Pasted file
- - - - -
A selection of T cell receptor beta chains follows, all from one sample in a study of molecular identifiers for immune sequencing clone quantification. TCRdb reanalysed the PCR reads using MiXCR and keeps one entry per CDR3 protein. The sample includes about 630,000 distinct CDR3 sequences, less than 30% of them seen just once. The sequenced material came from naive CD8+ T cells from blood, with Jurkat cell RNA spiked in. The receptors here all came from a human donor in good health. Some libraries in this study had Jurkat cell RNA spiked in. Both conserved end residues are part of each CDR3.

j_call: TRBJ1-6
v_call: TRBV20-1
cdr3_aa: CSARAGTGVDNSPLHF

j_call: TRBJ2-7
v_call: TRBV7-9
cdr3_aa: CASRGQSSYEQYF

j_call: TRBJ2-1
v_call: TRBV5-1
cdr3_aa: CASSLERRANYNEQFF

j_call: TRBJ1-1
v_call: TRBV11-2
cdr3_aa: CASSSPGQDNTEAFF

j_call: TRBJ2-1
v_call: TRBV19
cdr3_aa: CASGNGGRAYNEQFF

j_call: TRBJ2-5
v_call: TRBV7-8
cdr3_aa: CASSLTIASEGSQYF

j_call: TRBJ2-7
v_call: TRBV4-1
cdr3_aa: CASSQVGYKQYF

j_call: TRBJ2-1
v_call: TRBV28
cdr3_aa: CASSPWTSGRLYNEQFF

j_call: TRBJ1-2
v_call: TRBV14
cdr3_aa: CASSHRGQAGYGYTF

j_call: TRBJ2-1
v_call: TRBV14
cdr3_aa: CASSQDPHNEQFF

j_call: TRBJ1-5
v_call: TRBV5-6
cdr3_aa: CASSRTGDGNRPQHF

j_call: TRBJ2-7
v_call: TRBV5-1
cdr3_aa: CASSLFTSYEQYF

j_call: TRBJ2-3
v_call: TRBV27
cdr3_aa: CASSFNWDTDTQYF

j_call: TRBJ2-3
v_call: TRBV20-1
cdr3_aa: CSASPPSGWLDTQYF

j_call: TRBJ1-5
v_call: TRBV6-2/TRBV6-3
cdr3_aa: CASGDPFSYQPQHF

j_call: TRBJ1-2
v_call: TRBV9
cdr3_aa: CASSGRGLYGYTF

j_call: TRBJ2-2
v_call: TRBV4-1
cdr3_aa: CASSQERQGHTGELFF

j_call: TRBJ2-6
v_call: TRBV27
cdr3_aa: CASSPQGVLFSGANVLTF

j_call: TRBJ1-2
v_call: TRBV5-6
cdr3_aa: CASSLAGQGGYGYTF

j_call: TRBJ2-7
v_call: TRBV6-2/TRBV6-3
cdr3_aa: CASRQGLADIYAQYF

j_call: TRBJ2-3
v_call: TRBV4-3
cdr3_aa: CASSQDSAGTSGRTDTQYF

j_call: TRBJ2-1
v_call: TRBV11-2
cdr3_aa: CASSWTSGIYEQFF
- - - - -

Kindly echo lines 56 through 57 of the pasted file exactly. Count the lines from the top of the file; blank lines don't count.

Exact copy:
j_call: TRBJ1-2
v_call: TRBV5-6